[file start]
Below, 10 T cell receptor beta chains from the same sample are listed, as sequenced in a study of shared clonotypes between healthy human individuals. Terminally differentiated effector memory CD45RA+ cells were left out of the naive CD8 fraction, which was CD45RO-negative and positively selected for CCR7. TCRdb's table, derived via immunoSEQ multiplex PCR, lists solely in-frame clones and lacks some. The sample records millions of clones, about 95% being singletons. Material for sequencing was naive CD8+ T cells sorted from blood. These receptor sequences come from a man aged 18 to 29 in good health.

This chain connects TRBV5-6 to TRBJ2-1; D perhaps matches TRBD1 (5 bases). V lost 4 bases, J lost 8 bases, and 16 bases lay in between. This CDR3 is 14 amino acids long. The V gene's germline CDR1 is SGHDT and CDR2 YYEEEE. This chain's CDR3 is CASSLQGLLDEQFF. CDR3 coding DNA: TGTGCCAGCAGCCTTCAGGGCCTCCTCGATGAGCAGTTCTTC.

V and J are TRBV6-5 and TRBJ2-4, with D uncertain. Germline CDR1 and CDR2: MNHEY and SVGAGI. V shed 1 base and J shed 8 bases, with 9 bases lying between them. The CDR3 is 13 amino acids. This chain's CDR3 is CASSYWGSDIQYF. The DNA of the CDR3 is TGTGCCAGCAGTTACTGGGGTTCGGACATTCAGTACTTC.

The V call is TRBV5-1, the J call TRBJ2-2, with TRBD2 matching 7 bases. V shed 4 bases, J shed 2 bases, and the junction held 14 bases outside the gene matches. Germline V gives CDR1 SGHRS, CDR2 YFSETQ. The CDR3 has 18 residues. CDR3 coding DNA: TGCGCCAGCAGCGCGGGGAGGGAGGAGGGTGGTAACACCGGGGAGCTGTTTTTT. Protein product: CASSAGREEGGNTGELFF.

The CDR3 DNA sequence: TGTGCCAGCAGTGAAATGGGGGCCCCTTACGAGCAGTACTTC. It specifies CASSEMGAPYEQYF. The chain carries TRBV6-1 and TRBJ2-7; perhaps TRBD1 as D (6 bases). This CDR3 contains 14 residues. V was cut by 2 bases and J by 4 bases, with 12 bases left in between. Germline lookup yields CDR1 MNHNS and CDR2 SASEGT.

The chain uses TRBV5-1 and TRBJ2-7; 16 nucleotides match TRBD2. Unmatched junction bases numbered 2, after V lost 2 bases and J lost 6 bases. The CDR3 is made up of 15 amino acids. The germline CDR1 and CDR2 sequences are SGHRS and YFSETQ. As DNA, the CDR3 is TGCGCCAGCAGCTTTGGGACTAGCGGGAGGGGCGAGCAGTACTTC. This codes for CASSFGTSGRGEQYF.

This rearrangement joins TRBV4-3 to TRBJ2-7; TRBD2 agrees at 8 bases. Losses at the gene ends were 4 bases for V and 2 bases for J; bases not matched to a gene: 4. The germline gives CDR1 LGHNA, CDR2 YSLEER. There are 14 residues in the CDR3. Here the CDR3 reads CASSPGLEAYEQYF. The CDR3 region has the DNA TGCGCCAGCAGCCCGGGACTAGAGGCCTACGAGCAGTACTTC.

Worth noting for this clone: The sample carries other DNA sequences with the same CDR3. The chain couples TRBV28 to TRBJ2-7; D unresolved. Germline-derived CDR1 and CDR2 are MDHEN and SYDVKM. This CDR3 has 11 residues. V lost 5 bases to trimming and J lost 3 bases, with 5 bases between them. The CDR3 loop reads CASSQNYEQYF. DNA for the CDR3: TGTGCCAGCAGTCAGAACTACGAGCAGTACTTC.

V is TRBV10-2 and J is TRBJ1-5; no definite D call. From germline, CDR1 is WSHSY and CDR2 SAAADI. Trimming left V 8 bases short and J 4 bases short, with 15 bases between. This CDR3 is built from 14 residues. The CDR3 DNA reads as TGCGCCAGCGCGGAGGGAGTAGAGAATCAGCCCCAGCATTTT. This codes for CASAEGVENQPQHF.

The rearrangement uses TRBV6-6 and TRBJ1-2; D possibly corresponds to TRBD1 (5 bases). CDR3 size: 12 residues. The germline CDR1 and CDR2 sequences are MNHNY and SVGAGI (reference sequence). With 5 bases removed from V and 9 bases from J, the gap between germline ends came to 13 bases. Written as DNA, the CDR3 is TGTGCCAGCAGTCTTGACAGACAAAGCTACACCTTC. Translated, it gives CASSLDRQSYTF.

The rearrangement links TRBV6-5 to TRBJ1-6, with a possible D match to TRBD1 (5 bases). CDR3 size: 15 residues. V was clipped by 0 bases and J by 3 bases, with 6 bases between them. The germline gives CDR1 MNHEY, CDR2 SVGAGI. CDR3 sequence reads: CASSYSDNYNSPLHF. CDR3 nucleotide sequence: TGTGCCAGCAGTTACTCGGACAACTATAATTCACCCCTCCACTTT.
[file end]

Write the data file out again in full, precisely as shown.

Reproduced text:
Below, 10 T cell receptor beta chains from the same sample are listed, as sequenced in a study of shared clonotypes between healthy human individuals. Terminally differentiated effector memory CD45RA+ cells were left out of the naive CD8 fraction, which was CD45RO-negative and positively selected for CCR7. TCRdb's table, derived via immunoSEQ multiplex PCR, lists solely in-frame clones and lacks some. The sample records millions of clones, about 95% being singletons. Material for sequencing was naive CD8+ T cells sorted from blood. These receptor sequences come from a man aged 18 to 29 in good health.

This chain connects TRBV5-6 to TRBJ2-1; D perhaps matches TRBD1 (5 bases). V lost 4 bases, J lost 8 bases, and 16 bases lay in between. This CDR3 is 14 amino acids long. The V gene's germline CDR1 is SGHDT and CDR2 YYEEEE. This chain's CDR3 is CASSLQGLLDEQFF. CDR3 coding DNA: TGTGCCAGCAGCCTTCAGGGCCTCCTCGATGAGCAGTTCTTC.

V and J are TRBV6-5 and TRBJ2-4, with D uncertain. Germline CDR1 and CDR2: MNHEY and SVGAGI. V shed 1 base and J shed 8 bases, with 9 bases lying between them. The CDR3 is 13 amino acids. This chain's CDR3 is CASSYWGSDIQYF. The DNA of the CDR3 is TGTGCCAGCAGTTACTGGGGTTCGGACATTCAGTACTTC.

The V call is TRBV5-1, the J call TRBJ2-2, with TRBD2 matching 7 bases. V shed 4 bases, J shed 2 bases, and the junction held 14 bases outside the gene matches. Germline V gives CDR1 SGHRS, CDR2 YFSETQ. The CDR3 has 18 residues. CDR3 coding DNA: TGCGCCAGCAGCGCGGGGAGGGAGGAGGGTGGTAACACCGGGGAGCTGTTTTTT. Protein product: CASSAGREEGGNTGELFF.

The CDR3 DNA sequence: TGTGCCAGCAGTGAAATGGGGGCCCCTTACGAGCAGTACTTC. It specifies CASSEMGAPYEQYF. The chain carries TRBV6-1 and TRBJ2-7; perhaps TRBD1 as D (6 bases). This CDR3 contains 14 residues. V was cut by 2 bases and J by 4 bases, with 12 bases left in between. Germline lookup yields CDR1 MNHNS and CDR2 SASEGT.

The chain uses TRBV5-1 and TRBJ2-7; 16 nucleotides match TRBD2. Unmatched junction bases numbered 2, after V lost 2 bases and J lost 6 bases. The CDR3 is made up of 15 amino acids. The germline CDR1 and CDR2 sequences are SGHRS and YFSETQ. As DNA, the CDR3 is TGCGCCAGCAGCTTTGGGACTAGCGGGAGGGGCGAGCAGTACTTC. This codes for CASSFGTSGRGEQYF.

This rearrangement joins TRBV4-3 to TRBJ2-7; TRBD2 agrees at 8 bases. Losses at the gene ends were 4 bases for V and 2 bases for J; bases not matched to a gene: 4. The germline gives CDR1 LGHNA, CDR2 YSLEER. There are 14 residues in the CDR3. Here the CDR3 reads CASSPGLEAYEQYF. The CDR3 region has the DNA TGCGCCAGCAGCCCGGGACTAGAGGCCTACGAGCAGTACTTC.

Worth noting for this clone: The sample carries other DNA sequences with the same CDR3. The chain couples TRBV28 to TRBJ2-7; D unresolved. Germline-derived CDR1 and CDR2 are MDHEN and SYDVKM. This CDR3 has 11 residues. V lost 5 bases to trimming and J lost 3 bases, with 5 bases between them. The CDR3 loop reads CASSQNYEQYF. DNA for the CDR3: TGTGCCAGCAGTCAGAACTACGAGCAGTACTTC.

V is TRBV10-2 and J is TRBJ1-5; no definite D call. From germline, CDR1 is WSHSY and CDR2 SAAADI. Trimming left V 8 bases short and J 4 bases short, with 15 bases between. This CDR3 is built from 14 residues. The CDR3 DNA reads as TGCGCCAGCGCGGAGGGAGTAGAGAATCAGCCCCAGCATTTT. This codes for CASAEGVENQPQHF.

The rearrangement uses TRBV6-6 and TRBJ1-2; D possibly corresponds to TRBD1 (5 bases). CDR3 size: 12 residues. The germline CDR1 and CDR2 sequences are MNHNY and SVGAGI (reference sequence). With 5 bases removed from V and 9 bases from J, the gap between germline ends came to 13 bases. Written as DNA, the CDR3 is TGTGCCAGCAGTCTTGACAGACAAAGCTACACCTTC. Translated, it gives CASSLDRQSYTF.

The rearrangement links TRBV6-5 to TRBJ1-6, with a possible D match to TRBD1 (5 bases). CDR3 size: 15 residues. V was clipped by 0 bases and J by 3 bases, with 6 bases between them. The germline gives CDR1 MNHEY, CDR2 SVGAGI. CDR3 sequence reads: CASSYSDNYNSPLHF. CDR3 nucleotide sequence: TGTGCCAGCAGTTACTCGGACAACTATAATTCACCCCTCCACTTT.